Submission + - Brazilian police to use 'Robocop-style' glasses (

kaapstorm writes: The Telegraph reports that Brazilian police will use futuristic 'Robocop-style' glasses fitted with facial recognition equipment to identify and root out troublemakers at the 2014 World Cup.

A small camera fitted to the glasses can capture 400 facial images per second and send them to a central computer database storing up to 13 million faces.

The system can compare biometric data at 46,000 points on a face and will immediately signal any matches to known criminals or people wanted by police.

The camera will generally be used to scan faces in crowds up to 50 metres (164ft) away but can be adjusted, if searching for a specific target, to recognise faces as far as 12 miles away.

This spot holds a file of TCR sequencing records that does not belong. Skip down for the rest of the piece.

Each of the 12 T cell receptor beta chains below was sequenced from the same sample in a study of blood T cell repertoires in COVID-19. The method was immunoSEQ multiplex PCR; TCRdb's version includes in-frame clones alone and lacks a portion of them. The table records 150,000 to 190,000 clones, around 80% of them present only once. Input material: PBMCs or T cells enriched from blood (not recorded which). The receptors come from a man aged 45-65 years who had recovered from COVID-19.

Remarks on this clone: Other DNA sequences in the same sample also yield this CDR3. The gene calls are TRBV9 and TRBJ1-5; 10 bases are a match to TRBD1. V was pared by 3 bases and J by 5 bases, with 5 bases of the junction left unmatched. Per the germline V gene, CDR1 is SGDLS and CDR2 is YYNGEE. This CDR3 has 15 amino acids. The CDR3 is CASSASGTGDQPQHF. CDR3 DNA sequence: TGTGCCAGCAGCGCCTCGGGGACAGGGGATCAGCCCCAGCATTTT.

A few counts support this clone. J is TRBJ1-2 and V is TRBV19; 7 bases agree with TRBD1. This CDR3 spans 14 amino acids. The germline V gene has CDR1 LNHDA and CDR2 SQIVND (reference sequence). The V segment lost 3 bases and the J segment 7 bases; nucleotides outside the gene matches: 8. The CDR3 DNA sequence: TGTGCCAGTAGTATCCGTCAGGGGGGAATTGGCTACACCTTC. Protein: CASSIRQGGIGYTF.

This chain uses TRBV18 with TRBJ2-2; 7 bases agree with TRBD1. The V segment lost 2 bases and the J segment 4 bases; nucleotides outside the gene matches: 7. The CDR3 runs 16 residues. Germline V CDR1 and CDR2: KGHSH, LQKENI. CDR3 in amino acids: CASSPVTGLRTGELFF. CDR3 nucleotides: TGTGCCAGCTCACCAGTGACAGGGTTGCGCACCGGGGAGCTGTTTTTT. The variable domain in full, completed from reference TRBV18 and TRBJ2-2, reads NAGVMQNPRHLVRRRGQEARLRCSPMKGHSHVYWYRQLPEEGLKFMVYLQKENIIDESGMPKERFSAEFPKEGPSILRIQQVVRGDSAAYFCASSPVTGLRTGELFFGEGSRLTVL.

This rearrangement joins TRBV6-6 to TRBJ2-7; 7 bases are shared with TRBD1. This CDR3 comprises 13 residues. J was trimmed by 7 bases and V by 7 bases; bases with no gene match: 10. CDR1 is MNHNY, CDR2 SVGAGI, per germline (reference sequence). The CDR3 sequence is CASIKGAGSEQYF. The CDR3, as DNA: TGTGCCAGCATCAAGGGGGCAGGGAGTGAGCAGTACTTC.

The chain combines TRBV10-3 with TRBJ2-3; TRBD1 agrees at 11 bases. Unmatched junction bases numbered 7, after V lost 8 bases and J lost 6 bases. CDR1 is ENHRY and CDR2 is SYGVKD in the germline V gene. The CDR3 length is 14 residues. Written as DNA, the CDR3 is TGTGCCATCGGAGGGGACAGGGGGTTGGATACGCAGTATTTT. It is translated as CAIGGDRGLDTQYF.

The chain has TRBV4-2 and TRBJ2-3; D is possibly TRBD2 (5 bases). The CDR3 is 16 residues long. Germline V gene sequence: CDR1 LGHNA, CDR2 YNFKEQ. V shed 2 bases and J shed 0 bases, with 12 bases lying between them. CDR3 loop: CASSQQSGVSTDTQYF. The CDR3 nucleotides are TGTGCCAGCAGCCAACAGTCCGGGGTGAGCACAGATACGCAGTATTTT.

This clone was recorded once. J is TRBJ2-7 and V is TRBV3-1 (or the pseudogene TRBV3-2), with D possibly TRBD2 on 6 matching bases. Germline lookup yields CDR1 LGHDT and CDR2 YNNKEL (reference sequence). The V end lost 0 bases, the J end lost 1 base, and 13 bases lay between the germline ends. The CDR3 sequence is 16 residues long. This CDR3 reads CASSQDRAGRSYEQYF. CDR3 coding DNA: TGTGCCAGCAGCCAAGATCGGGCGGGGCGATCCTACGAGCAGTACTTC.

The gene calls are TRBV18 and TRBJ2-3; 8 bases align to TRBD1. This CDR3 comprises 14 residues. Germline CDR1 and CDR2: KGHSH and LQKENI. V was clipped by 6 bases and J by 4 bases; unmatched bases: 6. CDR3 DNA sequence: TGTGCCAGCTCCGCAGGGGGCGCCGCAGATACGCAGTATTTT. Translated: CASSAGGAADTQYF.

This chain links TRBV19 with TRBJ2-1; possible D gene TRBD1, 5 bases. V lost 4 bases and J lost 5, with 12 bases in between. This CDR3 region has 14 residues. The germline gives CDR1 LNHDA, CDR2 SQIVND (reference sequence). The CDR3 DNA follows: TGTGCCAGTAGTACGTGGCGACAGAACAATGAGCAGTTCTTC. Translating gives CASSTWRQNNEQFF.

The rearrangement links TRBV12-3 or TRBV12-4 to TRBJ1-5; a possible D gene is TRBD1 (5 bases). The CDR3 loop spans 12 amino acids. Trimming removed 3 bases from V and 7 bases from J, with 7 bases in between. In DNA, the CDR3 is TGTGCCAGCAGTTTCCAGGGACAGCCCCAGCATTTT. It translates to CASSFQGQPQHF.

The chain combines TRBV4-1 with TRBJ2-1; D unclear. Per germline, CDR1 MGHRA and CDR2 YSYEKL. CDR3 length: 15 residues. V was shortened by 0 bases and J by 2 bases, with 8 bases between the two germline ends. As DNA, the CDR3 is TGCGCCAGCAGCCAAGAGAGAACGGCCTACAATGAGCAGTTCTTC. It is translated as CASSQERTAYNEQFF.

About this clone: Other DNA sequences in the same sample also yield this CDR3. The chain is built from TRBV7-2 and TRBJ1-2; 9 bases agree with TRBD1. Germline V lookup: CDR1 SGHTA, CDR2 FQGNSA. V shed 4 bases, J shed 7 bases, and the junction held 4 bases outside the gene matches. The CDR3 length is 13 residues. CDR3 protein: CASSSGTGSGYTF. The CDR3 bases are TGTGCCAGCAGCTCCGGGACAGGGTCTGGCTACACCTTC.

Submission + - ISRO's Dead End in Space (

sirdude writes: "Forbes India has an interesting overview on the current status of the Indian space program. With the spate of failures in the last 18 months, charges of collusion & corruption within the ISRO, and the fickle nature of the Indian public, the Wednesday launch of the PSLV-C16 has assumed increased importance in terms of shoring up the reputation of the organisation."
Role Playing (Games)

The Elder Scrolls V: Skyrim Announced for November 2011 231

Bethesda took advantage of the Video Game Awards this weekend to announce the fifth installment of the Elder Scrolls series, titled Skyrim. The game is planned for November 2011, and a teaser trailer has been posted on the Elder Scrolls website. Details are sparse, though the game will apparently run on an "all-new" engine.

Comment Re:Dear aunt, (Score 3, Insightful) 221